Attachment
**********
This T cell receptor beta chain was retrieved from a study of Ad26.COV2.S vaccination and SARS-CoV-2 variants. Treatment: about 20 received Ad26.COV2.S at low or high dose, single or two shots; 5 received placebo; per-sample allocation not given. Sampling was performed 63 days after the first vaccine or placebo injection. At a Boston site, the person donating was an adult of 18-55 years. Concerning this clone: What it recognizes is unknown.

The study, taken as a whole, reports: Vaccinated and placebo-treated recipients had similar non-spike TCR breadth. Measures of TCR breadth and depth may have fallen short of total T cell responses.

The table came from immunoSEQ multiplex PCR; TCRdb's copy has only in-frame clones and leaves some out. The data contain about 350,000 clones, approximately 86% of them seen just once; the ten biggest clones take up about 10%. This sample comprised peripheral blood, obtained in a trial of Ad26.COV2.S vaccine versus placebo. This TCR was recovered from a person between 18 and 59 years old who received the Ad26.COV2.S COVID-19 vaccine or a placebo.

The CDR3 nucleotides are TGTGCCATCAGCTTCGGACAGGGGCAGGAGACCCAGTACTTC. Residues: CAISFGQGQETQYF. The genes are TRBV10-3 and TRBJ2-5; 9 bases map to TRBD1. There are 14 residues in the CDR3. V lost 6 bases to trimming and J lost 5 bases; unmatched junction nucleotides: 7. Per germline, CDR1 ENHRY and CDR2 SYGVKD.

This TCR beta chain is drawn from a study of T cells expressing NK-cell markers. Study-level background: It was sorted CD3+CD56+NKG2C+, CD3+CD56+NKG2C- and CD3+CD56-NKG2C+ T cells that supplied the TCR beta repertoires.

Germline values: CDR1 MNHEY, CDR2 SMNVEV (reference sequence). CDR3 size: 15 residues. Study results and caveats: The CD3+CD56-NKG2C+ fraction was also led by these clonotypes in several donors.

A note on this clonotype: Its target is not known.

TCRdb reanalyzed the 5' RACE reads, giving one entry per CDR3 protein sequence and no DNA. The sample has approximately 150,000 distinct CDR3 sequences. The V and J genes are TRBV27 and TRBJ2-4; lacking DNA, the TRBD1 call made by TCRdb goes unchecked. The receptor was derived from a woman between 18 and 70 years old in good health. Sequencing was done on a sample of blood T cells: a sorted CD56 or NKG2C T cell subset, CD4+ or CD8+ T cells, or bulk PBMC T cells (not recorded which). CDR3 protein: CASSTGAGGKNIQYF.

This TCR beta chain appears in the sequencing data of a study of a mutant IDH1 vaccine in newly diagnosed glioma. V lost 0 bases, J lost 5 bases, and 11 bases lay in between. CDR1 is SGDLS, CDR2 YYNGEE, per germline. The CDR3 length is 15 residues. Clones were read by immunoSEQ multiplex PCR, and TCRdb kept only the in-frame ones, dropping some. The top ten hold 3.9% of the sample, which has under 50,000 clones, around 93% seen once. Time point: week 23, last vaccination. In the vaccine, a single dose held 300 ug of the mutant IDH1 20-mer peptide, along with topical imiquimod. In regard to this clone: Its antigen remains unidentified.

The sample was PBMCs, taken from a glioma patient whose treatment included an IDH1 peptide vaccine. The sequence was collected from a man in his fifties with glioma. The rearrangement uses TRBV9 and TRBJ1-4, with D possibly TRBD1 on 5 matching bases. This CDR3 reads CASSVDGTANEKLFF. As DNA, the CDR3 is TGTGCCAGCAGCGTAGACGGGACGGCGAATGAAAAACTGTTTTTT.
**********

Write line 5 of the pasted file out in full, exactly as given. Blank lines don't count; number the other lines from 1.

This TCR beta chain is drawn from a study of T cells expressing NK-cell markers. Study-level background: It was sorted CD3+CD56+NKG2C+, CD3+CD56+NKG2C- and CD3+CD56-NKG2C+ T cells that supplied the TCR beta repertoires.